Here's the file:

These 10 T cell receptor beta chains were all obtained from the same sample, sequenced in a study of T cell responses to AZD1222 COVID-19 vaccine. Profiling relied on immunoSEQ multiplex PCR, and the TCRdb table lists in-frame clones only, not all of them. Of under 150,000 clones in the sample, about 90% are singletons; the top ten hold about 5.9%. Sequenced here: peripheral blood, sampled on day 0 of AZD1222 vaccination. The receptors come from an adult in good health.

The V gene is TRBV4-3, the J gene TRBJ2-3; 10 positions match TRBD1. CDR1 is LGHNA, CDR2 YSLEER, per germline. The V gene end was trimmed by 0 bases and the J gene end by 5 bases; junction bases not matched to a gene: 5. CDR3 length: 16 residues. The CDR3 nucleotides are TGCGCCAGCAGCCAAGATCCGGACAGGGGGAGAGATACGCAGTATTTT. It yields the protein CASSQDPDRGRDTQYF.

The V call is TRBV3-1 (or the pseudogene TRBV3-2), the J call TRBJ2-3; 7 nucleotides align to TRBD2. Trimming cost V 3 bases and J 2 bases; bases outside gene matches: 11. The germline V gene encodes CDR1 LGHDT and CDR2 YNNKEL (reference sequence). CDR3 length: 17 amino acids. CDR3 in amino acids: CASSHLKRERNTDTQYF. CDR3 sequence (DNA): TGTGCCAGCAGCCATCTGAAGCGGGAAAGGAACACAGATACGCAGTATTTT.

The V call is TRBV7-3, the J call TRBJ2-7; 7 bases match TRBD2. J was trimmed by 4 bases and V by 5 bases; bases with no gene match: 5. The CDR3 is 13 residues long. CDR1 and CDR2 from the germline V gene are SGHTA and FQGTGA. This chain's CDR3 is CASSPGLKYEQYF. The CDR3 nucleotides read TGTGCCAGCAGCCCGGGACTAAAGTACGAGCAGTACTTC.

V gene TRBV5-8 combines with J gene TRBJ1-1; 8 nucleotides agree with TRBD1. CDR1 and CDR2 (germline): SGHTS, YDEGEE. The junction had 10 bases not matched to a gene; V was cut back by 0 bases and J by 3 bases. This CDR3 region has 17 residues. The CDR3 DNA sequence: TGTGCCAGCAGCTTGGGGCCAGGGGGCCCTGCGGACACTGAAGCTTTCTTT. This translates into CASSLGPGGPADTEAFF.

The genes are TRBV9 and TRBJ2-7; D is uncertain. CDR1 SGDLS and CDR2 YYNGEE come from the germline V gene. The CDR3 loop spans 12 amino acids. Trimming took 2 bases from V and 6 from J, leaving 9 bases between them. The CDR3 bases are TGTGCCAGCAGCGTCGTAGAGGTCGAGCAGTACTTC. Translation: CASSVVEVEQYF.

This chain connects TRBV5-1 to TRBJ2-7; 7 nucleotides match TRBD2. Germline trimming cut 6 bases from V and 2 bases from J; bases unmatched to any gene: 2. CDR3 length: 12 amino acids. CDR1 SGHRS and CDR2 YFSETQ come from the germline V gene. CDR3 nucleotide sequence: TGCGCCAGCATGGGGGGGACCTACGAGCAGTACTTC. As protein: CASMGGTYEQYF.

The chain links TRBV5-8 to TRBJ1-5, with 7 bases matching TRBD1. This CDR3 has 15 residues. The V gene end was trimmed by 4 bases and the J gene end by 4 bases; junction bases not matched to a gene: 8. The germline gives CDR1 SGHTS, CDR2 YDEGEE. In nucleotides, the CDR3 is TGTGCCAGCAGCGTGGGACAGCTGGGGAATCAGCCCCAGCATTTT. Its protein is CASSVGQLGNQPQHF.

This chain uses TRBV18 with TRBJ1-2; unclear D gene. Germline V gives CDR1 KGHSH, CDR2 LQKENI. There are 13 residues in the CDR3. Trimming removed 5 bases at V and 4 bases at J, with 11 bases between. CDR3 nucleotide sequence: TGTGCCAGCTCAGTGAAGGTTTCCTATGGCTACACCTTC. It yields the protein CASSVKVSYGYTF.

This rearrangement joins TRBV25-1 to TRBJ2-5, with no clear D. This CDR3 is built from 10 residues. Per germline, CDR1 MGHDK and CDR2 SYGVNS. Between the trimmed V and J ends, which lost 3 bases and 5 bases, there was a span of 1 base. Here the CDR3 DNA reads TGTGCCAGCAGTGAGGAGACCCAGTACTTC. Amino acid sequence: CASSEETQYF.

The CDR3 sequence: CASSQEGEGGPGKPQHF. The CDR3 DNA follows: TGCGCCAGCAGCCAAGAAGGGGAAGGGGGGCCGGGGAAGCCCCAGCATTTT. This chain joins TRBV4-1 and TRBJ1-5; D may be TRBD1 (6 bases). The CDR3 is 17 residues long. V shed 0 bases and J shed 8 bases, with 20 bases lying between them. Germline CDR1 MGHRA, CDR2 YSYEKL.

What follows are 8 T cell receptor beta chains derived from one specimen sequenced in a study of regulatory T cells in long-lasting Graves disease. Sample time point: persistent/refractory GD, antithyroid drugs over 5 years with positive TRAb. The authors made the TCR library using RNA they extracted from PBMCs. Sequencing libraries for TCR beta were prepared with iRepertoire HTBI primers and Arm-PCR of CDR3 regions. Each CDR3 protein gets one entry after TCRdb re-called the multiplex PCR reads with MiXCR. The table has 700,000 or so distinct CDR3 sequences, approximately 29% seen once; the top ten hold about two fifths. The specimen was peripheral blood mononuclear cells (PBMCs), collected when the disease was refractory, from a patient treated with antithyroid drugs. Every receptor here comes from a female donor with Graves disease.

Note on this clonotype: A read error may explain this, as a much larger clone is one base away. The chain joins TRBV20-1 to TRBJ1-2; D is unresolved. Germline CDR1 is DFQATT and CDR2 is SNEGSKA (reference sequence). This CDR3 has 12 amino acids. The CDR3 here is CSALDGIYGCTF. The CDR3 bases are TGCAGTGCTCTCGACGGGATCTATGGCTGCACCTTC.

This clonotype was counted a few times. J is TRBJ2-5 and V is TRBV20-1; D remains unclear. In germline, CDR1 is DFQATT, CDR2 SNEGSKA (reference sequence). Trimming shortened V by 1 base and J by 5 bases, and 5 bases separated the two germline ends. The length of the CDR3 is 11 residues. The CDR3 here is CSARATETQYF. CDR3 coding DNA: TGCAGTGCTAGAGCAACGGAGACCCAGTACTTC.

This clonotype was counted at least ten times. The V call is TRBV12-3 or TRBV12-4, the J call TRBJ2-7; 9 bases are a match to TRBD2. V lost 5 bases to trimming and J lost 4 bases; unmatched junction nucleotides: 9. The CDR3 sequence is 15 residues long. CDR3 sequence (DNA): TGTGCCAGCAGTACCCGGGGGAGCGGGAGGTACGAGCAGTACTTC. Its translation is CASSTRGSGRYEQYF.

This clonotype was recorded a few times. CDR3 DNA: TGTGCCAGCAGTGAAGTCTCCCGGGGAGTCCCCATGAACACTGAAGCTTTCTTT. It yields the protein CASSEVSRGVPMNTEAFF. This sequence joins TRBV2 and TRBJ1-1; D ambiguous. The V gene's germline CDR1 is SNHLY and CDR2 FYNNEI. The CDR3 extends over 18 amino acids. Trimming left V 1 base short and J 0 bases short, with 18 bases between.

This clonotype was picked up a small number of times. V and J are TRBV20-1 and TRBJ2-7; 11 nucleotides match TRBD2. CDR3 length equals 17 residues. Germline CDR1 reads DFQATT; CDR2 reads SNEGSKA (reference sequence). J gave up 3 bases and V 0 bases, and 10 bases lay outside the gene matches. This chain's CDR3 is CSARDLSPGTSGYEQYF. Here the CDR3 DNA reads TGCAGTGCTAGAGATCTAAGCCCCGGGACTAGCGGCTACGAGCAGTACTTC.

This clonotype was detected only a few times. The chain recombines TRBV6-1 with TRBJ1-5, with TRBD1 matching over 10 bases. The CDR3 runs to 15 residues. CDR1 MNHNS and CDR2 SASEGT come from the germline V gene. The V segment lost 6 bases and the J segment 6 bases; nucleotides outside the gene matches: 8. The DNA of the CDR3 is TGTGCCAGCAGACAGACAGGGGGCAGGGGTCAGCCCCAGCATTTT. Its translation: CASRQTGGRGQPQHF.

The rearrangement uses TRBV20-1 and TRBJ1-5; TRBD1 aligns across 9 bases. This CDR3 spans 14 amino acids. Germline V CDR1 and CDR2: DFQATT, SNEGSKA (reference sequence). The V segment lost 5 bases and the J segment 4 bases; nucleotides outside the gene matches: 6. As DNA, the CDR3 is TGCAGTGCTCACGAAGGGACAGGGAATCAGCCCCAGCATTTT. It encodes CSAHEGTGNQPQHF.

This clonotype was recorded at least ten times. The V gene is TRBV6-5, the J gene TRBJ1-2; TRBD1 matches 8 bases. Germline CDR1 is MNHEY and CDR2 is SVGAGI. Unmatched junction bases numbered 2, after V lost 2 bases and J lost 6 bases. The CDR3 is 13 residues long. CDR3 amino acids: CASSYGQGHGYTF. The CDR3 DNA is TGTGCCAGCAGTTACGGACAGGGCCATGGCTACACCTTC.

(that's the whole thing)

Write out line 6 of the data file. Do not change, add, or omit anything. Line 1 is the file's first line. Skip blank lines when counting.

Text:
The genes are TRBV9 and TRBJ2-7; D is uncertain. CDR1 SGDLS and CDR2 YYNGEE come from the germline V gene. The CDR3 loop spans 12 amino acids. Trimming took 2 bases from V and 6 from J, leaving 9 bases between them. The CDR3 bases are TGTGCCAGCAGCGTCGTAGAGGTCGAGCAGTACTTC. Translation: CASSVVEVEQYF.